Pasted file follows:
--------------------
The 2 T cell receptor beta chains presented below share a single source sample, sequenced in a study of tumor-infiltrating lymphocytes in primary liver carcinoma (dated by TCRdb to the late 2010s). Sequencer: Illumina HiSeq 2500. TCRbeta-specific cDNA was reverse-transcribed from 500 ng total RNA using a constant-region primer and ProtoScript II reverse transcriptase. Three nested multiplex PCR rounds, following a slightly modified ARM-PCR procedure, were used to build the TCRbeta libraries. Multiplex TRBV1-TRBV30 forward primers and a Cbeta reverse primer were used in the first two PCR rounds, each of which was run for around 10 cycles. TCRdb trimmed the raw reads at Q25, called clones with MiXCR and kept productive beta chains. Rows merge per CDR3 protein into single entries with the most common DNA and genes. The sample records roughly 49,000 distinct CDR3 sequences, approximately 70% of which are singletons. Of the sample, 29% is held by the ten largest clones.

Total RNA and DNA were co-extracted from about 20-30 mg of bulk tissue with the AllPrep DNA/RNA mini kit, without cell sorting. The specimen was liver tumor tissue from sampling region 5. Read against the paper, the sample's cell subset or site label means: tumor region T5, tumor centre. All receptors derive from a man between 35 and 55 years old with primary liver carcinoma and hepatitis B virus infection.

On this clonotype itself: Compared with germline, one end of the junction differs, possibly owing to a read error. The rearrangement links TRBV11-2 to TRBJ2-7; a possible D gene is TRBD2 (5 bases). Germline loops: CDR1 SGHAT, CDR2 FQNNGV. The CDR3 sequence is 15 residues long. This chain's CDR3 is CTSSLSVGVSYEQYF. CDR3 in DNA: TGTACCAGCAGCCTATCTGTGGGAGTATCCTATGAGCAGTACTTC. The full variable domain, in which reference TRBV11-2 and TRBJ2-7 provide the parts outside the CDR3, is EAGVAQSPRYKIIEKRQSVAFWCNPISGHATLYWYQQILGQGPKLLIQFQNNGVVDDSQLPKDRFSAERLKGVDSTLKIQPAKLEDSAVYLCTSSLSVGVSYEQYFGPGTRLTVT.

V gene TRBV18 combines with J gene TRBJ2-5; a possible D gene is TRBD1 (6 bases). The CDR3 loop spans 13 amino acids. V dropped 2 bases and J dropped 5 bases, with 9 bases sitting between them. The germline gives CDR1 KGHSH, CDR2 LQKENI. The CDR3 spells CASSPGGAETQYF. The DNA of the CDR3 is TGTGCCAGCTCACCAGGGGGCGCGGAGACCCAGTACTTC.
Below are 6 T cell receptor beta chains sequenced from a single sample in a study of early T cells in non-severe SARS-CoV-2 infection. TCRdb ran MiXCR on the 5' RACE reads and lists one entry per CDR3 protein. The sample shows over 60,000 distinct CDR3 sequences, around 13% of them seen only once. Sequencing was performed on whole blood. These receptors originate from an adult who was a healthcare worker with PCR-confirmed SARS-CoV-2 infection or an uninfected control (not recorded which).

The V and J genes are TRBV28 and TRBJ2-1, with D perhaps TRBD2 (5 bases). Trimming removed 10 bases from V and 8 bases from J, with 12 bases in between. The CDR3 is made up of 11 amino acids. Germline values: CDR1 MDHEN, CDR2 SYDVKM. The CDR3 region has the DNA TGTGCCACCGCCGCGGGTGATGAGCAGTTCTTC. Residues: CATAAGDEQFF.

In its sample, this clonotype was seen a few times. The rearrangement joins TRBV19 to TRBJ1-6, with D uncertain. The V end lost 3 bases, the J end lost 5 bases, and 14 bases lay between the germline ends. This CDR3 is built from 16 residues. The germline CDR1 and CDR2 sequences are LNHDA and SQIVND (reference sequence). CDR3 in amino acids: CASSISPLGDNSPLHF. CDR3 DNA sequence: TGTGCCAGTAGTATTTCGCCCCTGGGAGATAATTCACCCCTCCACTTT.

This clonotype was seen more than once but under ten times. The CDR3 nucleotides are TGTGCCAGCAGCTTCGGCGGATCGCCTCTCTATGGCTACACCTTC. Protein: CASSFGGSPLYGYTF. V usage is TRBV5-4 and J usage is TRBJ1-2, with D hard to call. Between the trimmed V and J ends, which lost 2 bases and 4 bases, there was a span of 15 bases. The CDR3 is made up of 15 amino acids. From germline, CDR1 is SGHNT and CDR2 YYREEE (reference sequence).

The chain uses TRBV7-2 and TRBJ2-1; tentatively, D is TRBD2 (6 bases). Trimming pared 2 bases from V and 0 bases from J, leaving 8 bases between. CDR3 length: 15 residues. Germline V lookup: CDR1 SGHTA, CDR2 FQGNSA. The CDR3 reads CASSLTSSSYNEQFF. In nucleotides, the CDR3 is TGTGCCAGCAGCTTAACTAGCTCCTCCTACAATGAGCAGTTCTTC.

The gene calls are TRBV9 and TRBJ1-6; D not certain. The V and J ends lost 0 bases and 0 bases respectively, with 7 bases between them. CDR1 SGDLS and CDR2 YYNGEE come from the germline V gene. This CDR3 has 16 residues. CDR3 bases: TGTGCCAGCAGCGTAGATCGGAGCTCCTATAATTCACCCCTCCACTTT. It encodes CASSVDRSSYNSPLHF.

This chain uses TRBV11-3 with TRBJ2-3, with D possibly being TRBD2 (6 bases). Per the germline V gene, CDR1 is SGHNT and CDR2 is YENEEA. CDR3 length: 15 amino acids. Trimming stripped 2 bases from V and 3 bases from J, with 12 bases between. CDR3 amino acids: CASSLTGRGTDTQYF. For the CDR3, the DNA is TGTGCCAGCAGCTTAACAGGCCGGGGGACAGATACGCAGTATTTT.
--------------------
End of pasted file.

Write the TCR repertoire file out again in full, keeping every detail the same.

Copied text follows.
The 2 T cell receptor beta chains presented below share a single source sample, sequenced in a study of tumor-infiltrating lymphocytes in primary liver carcinoma (dated by TCRdb to the late 2010s). Sequencer: Illumina HiSeq 2500. TCRbeta-specific cDNA was reverse-transcribed from 500 ng total RNA using a constant-region primer and ProtoScript II reverse transcriptase. Three nested multiplex PCR rounds, following a slightly modified ARM-PCR procedure, were used to build the TCRbeta libraries. Multiplex TRBV1-TRBV30 forward primers and a Cbeta reverse primer were used in the first two PCR rounds, each of which was run for around 10 cycles. TCRdb trimmed the raw reads at Q25, called clones with MiXCR and kept productive beta chains. Rows merge per CDR3 protein into single entries with the most common DNA and genes. The sample records roughly 49,000 distinct CDR3 sequences, approximately 70% of which are singletons. Of the sample, 29% is held by the ten largest clones.

Total RNA and DNA were co-extracted from about 20-30 mg of bulk tissue with the AllPrep DNA/RNA mini kit, without cell sorting. The specimen was liver tumor tissue from sampling region 5. Read against the paper, the sample's cell subset or site label means: tumor region T5, tumor centre. All receptors derive from a man between 35 and 55 years old with primary liver carcinoma and hepatitis B virus infection.

On this clonotype itself: Compared with germline, one end of the junction differs, possibly owing to a read error. The rearrangement links TRBV11-2 to TRBJ2-7; a possible D gene is TRBD2 (5 bases). Germline loops: CDR1 SGHAT, CDR2 FQNNGV. The CDR3 sequence is 15 residues long. This chain's CDR3 is CTSSLSVGVSYEQYF. CDR3 in DNA: TGTACCAGCAGCCTATCTGTGGGAGTATCCTATGAGCAGTACTTC. The full variable domain, in which reference TRBV11-2 and TRBJ2-7 provide the parts outside the CDR3, is EAGVAQSPRYKIIEKRQSVAFWCNPISGHATLYWYQQILGQGPKLLIQFQNNGVVDDSQLPKDRFSAERLKGVDSTLKIQPAKLEDSAVYLCTSSLSVGVSYEQYFGPGTRLTVT.

V gene TRBV18 combines with J gene TRBJ2-5; a possible D gene is TRBD1 (6 bases). The CDR3 loop spans 13 amino acids. V dropped 2 bases and J dropped 5 bases, with 9 bases sitting between them. The germline gives CDR1 KGHSH, CDR2 LQKENI. The CDR3 spells CASSPGGAETQYF. The DNA of the CDR3 is TGTGCCAGCTCACCAGGGGGCGCGGAGACCCAGTACTTC.
Below are 6 T cell receptor beta chains sequenced from a single sample in a study of early T cells in non-severe SARS-CoV-2 infection. TCRdb ran MiXCR on the 5' RACE reads and lists one entry per CDR3 protein. The sample shows over 60,000 distinct CDR3 sequences, around 13% of them seen only once. Sequencing was performed on whole blood. These receptors originate from an adult who was a healthcare worker with PCR-confirmed SARS-CoV-2 infection or an uninfected control (not recorded which).

The V and J genes are TRBV28 and TRBJ2-1, with D perhaps TRBD2 (5 bases). Trimming removed 10 bases from V and 8 bases from J, with 12 bases in between. The CDR3 is made up of 11 amino acids. Germline values: CDR1 MDHEN, CDR2 SYDVKM. The CDR3 region has the DNA TGTGCCACCGCCGCGGGTGATGAGCAGTTCTTC. Residues: CATAAGDEQFF.

In its sample, this clonotype was seen a few times. The rearrangement joins TRBV19 to TRBJ1-6, with D uncertain. The V end lost 3 bases, the J end lost 5 bases, and 14 bases lay between the germline ends. This CDR3 is built from 16 residues. The germline CDR1 and CDR2 sequences are LNHDA and SQIVND (reference sequence). CDR3 in amino acids: CASSISPLGDNSPLHF. CDR3 DNA sequence: TGTGCCAGTAGTATTTCGCCCCTGGGAGATAATTCACCCCTCCACTTT.

This clonotype was seen more than once but under ten times. The CDR3 nucleotides are TGTGCCAGCAGCTTCGGCGGATCGCCTCTCTATGGCTACACCTTC. Protein: CASSFGGSPLYGYTF. V usage is TRBV5-4 and J usage is TRBJ1-2, with D hard to call. Between the trimmed V and J ends, which lost 2 bases and 4 bases, there was a span of 15 bases. The CDR3 is made up of 15 amino acids. From germline, CDR1 is SGHNT and CDR2 YYREEE (reference sequence).

The chain uses TRBV7-2 and TRBJ2-1; tentatively, D is TRBD2 (6 bases). Trimming pared 2 bases from V and 0 bases from J, leaving 8 bases between. CDR3 length: 15 residues. Germline V lookup: CDR1 SGHTA, CDR2 FQGNSA. The CDR3 reads CASSLTSSSYNEQFF. In nucleotides, the CDR3 is TGTGCCAGCAGCTTAACTAGCTCCTCCTACAATGAGCAGTTCTTC.

The gene calls are TRBV9 and TRBJ1-6; D not certain. The V and J ends lost 0 bases and 0 bases respectively, with 7 bases between them. CDR1 SGDLS and CDR2 YYNGEE come from the germline V gene. This CDR3 has 16 residues. CDR3 bases: TGTGCCAGCAGCGTAGATCGGAGCTCCTATAATTCACCCCTCCACTTT. It encodes CASSVDRSSYNSPLHF.

This chain uses TRBV11-3 with TRBJ2-3, with D possibly being TRBD2 (6 bases). Per the germline V gene, CDR1 is SGHNT and CDR2 is YENEEA. CDR3 length: 15 amino acids. Trimming stripped 2 bases from V and 3 bases from J, with 12 bases between. CDR3 amino acids: CASSLTGRGTDTQYF. For the CDR3, the DNA is TGTGCCAGCAGCTTAACAGGCCGGGGGACAGATACGCAGTATTTT.